Georgia Power customers can expect to see their monthly residential electricity bills fall by an average of about $2.70, starting in April.
The utility company said in a news release this week that customers will be paying $139 million less toward the expansion of the multi-billion dollar Plant Vogtle nuclear project in east Georgia this year. Georgia Power says the lower bills are due to the savings the company is expecting from recent changes in the federal tax code.
The reactor project, which has been the subject of multiple delays and cost overruns, is the first new nuclear plant to be licensed and to begin construction in the U.S. in more than 30 years. The company estimates that the two new reactors will be completed by 2022.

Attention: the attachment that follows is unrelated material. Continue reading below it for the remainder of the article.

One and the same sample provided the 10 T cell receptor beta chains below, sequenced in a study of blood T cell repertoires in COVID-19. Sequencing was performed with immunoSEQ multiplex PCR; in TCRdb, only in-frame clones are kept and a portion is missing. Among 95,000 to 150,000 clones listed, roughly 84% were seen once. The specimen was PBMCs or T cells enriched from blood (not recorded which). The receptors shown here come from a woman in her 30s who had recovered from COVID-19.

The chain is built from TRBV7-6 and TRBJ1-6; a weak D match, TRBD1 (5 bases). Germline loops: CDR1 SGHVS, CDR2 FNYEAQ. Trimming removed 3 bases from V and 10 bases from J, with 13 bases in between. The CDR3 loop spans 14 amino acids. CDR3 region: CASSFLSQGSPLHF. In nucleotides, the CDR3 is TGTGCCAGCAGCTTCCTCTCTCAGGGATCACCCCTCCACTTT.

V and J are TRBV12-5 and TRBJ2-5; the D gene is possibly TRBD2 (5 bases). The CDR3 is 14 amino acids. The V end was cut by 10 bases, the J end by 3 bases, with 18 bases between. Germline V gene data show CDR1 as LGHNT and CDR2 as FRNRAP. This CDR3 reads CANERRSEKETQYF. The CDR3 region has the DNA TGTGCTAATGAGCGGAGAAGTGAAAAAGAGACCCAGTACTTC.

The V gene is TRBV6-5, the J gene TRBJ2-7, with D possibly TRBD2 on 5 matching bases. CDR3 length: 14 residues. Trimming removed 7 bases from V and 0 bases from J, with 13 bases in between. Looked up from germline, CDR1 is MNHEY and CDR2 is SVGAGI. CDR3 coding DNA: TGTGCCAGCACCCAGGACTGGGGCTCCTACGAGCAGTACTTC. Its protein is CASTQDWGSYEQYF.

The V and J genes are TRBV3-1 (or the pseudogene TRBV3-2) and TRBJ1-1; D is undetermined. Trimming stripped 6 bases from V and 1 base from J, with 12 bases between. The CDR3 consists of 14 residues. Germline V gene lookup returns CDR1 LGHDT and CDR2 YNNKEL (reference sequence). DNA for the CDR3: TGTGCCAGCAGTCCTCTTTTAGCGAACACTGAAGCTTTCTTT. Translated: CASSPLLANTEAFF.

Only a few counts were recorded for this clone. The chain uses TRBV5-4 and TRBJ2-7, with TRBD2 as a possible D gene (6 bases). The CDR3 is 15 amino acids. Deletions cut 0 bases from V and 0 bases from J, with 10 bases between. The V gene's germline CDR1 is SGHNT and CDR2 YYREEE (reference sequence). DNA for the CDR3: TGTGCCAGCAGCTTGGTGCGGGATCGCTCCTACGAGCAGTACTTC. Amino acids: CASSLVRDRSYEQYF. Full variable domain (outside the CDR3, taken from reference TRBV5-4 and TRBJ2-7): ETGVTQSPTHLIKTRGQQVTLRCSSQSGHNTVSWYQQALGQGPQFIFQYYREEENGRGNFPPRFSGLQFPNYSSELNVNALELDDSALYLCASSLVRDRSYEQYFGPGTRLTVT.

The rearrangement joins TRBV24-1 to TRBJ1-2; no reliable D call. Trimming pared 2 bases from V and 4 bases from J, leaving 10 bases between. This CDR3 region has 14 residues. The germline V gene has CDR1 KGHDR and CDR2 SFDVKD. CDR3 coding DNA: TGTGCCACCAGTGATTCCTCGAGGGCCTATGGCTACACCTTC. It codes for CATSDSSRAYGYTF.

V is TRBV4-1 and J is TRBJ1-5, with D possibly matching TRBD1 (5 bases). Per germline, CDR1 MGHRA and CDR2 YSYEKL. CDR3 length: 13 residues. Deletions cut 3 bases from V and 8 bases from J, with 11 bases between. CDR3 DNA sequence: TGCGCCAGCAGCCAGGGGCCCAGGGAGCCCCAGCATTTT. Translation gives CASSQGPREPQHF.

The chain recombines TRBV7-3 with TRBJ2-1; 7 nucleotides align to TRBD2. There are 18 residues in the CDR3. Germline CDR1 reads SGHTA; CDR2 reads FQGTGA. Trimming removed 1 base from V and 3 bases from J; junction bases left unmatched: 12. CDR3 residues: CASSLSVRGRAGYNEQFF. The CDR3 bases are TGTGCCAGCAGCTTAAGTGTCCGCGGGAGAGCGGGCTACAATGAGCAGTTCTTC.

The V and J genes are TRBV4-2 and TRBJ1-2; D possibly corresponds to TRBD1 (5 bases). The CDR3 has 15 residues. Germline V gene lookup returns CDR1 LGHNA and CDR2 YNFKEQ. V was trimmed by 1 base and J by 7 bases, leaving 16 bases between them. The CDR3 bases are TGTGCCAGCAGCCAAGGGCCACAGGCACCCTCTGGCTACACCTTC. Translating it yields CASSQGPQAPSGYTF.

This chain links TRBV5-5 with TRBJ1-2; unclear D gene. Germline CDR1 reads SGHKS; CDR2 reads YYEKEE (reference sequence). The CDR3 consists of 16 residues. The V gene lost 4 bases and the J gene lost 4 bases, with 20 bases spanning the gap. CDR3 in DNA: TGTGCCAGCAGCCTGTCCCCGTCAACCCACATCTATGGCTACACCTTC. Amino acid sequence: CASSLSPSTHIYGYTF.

Cheap electricity and a reliable grid are what companies looking to relocate need to find. The Georgia PSC froze the base rates for electricity in 2013, and they will not go up until 2019. Those Vogtle reactors (Unit 1 & 2) built in the 1980s now provide the cheapest power in the state. The federal Bureau of Labor Statistics shows the median nuclear plant operator earns an average annual wage of $91,170, so the 800 permanent jobs created by the new Vogtle Expansion Project will go a long way to boost the Georgia economy. Subtract the 6,000 temporary construction jobs that are working on-site for the Vogtle Expansion Project (Units 3&4) and it would be like pulling $115 million in annual payroll from the regional economy.